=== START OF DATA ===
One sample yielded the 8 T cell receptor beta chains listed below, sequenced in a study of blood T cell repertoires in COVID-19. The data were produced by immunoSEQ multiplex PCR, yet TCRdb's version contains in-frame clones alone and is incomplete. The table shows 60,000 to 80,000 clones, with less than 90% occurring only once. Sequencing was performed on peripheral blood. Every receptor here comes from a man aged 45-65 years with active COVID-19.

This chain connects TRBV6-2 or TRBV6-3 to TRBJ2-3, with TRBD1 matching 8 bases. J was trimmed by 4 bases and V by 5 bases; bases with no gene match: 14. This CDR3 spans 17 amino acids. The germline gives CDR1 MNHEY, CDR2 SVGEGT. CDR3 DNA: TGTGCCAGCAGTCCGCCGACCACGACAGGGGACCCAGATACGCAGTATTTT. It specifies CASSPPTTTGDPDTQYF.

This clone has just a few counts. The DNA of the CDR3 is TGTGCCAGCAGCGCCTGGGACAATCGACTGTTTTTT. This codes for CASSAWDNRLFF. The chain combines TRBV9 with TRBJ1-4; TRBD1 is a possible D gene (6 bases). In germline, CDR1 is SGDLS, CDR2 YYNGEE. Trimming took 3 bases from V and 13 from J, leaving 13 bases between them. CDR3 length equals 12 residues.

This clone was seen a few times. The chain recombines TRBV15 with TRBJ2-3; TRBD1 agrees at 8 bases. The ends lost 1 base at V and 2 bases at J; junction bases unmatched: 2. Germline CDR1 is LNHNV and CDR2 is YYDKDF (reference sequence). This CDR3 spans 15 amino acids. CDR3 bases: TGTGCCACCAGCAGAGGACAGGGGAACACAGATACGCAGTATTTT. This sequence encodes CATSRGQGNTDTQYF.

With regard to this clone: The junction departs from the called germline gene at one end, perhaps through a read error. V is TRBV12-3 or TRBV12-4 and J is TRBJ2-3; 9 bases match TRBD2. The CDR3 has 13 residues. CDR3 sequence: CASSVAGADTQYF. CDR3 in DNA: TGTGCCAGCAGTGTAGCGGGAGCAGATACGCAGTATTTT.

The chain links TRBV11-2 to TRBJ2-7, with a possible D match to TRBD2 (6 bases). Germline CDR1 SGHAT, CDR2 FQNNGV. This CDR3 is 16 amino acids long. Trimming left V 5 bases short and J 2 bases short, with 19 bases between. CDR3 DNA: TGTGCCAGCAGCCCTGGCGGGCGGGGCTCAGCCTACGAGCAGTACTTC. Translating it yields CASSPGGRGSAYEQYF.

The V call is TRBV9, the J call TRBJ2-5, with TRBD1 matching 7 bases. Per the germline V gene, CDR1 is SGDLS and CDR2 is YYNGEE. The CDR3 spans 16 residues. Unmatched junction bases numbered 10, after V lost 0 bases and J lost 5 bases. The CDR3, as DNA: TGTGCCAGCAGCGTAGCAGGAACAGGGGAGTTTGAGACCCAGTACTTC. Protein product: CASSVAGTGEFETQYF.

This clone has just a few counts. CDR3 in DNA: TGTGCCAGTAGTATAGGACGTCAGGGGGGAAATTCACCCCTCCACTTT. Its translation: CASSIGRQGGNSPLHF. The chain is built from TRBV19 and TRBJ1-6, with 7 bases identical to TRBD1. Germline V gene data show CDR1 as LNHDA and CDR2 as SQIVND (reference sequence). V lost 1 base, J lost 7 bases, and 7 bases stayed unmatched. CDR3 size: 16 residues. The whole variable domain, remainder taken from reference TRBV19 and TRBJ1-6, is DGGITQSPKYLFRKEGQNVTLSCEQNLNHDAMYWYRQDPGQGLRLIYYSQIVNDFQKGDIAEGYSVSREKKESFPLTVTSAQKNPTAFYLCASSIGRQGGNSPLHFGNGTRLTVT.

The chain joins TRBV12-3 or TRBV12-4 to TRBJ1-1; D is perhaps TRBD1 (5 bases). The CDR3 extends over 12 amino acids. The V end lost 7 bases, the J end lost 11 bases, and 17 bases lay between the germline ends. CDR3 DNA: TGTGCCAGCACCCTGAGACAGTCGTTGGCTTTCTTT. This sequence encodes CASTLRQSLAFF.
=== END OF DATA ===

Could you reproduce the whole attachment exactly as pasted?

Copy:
One sample yielded the 8 T cell receptor beta chains listed below, sequenced in a study of blood T cell repertoires in COVID-19. The data were produced by immunoSEQ multiplex PCR, yet TCRdb's version contains in-frame clones alone and is incomplete. The table shows 60,000 to 80,000 clones, with less than 90% occurring only once. Sequencing was performed on peripheral blood. Every receptor here comes from a man aged 45-65 years with active COVID-19.

This chain connects TRBV6-2 or TRBV6-3 to TRBJ2-3, with TRBD1 matching 8 bases. J was trimmed by 4 bases and V by 5 bases; bases with no gene match: 14. This CDR3 spans 17 amino acids. The germline gives CDR1 MNHEY, CDR2 SVGEGT. CDR3 DNA: TGTGCCAGCAGTCCGCCGACCACGACAGGGGACCCAGATACGCAGTATTTT. It specifies CASSPPTTTGDPDTQYF.

This clone has just a few counts. The DNA of the CDR3 is TGTGCCAGCAGCGCCTGGGACAATCGACTGTTTTTT. This codes for CASSAWDNRLFF. The chain combines TRBV9 with TRBJ1-4; TRBD1 is a possible D gene (6 bases). In germline, CDR1 is SGDLS, CDR2 YYNGEE. Trimming took 3 bases from V and 13 from J, leaving 13 bases between them. CDR3 length equals 12 residues.

This clone was seen a few times. The chain recombines TRBV15 with TRBJ2-3; TRBD1 agrees at 8 bases. The ends lost 1 base at V and 2 bases at J; junction bases unmatched: 2. Germline CDR1 is LNHNV and CDR2 is YYDKDF (reference sequence). This CDR3 spans 15 amino acids. CDR3 bases: TGTGCCACCAGCAGAGGACAGGGGAACACAGATACGCAGTATTTT. This sequence encodes CATSRGQGNTDTQYF.

With regard to this clone: The junction departs from the called germline gene at one end, perhaps through a read error. V is TRBV12-3 or TRBV12-4 and J is TRBJ2-3; 9 bases match TRBD2. The CDR3 has 13 residues. CDR3 sequence: CASSVAGADTQYF. CDR3 in DNA: TGTGCCAGCAGTGTAGCGGGAGCAGATACGCAGTATTTT.

The chain links TRBV11-2 to TRBJ2-7, with a possible D match to TRBD2 (6 bases). Germline CDR1 SGHAT, CDR2 FQNNGV. This CDR3 is 16 amino acids long. Trimming left V 5 bases short and J 2 bases short, with 19 bases between. CDR3 DNA: TGTGCCAGCAGCCCTGGCGGGCGGGGCTCAGCCTACGAGCAGTACTTC. Translating it yields CASSPGGRGSAYEQYF.

The V call is TRBV9, the J call TRBJ2-5, with TRBD1 matching 7 bases. Per the germline V gene, CDR1 is SGDLS and CDR2 is YYNGEE. The CDR3 spans 16 residues. Unmatched junction bases numbered 10, after V lost 0 bases and J lost 5 bases. The CDR3, as DNA: TGTGCCAGCAGCGTAGCAGGAACAGGGGAGTTTGAGACCCAGTACTTC. Protein product: CASSVAGTGEFETQYF.

This clone has just a few counts. CDR3 in DNA: TGTGCCAGTAGTATAGGACGTCAGGGGGGAAATTCACCCCTCCACTTT. Its translation: CASSIGRQGGNSPLHF. The chain is built from TRBV19 and TRBJ1-6, with 7 bases identical to TRBD1. Germline V gene data show CDR1 as LNHDA and CDR2 as SQIVND (reference sequence). V lost 1 base, J lost 7 bases, and 7 bases stayed unmatched. CDR3 size: 16 residues. The whole variable domain, remainder taken from reference TRBV19 and TRBJ1-6, is DGGITQSPKYLFRKEGQNVTLSCEQNLNHDAMYWYRQDPGQGLRLIYYSQIVNDFQKGDIAEGYSVSREKKESFPLTVTSAQKNPTAFYLCASSIGRQGGNSPLHFGNGTRLTVT.

The chain joins TRBV12-3 or TRBV12-4 to TRBJ1-1; D is perhaps TRBD1 (5 bases). The CDR3 extends over 12 amino acids. The V end lost 7 bases, the J end lost 11 bases, and 17 bases lay between the germline ends. CDR3 DNA: TGTGCCAGCACCCTGAGACAGTCGTTGGCTTTCTTT. This sequence encodes CASTLRQSLAFF.